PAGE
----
[This article is part of the Roundtable Discussion: “Remembering Gezi—Beyond Nostalgia Ten Years On" produced by Jadaliyya’s Turkey Page Editors. Read the roundtable introduction by guest editors Birgan Gökmenoğlu and Derya Özkaya and see the other articles of this roundtable here. Bu metnin Türkçe çevirisini burada bulabilirsiniz.]
…optimism is cruel when the object/scene that ignites a sense of possibility actually makes it impossible to attain the expansive transformation for which a person or people risks striving; and, doubly, it is cruel insofar as the very pleasures of being inside a relation have become sustaining regardless of the content of the relation…
Lauren Berlant, Cruel Optimism (2011)
Hope – a lot of it – certainly marked the period leading up to the 2023 presidential and general elections in Turkey. Despite the commotion on social media, which I wrongly assumed was a case of an echo chamber, I was taken by surprise by the amount of hope that the mainstream opposition held for the upcoming elections when I arrived in Istanbul in May 2023. Friends, family, acquaintances, activist circles, men on television all seemed to believe that these elections would be the sure-fire way to bring down the current regime. The opposition’s electoral alliance, the “Table of Six,” was composed of right-wing and far-right parties and personalities, together with the main opposition party, the Republican People’s Party (CHP), that consistently hushed down grassroots voices and social movements over the years. In a context where the mainstream opposition sounded as right-wing as the parties in power, regime change seemed unlikely to me. Bringing down Erdoğan came up as just as good an option in my daily conversations, where the regime was taken to be incarnated in his person. The relatively smooth victory of Erdoğan and the parliamentary majority of the Justice and Development Party (AKP) and the Nationalist Movement Party (MHP), therefore, created immense disappointment in the mainstream opposition.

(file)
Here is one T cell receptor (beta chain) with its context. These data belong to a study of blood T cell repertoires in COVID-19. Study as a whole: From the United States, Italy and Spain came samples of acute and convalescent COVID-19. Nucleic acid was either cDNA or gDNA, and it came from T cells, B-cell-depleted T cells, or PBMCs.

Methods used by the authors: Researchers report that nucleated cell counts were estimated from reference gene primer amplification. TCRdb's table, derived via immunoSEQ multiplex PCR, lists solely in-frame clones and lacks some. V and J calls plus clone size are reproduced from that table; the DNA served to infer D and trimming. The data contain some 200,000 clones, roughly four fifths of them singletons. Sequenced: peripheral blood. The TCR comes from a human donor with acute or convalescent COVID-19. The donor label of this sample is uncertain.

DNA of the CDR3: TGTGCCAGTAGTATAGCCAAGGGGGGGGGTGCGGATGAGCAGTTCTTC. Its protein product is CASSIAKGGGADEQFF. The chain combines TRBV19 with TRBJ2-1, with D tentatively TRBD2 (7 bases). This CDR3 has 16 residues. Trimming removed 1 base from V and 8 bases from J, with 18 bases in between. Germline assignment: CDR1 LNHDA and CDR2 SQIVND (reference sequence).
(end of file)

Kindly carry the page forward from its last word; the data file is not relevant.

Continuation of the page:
Within this emotional landscape, I would like to linger on hope and think about its social and political dimensions. Instead of understanding hope as a personal feeling, I invite readers to think about hope as a collective orientation to the future, generated not individually or in isolation, but collectively and socially. More specifically, I will draw attention to what hope does politically, by comparing the hope that was mobilized for the elections of 2023 with the hopeful politics that was exercised collectively during the Gezi protests of 2013 and in its aftermath, through to the constitutional referendum of 2017. For this comparison, I will draw on my experiences at Gezi as a protestor, my involvement in numerous grassroots initiatives in 2014, the extensive fieldwork I conducted at the “no” assemblies in 2017-18, and lastly, my observations in 2023.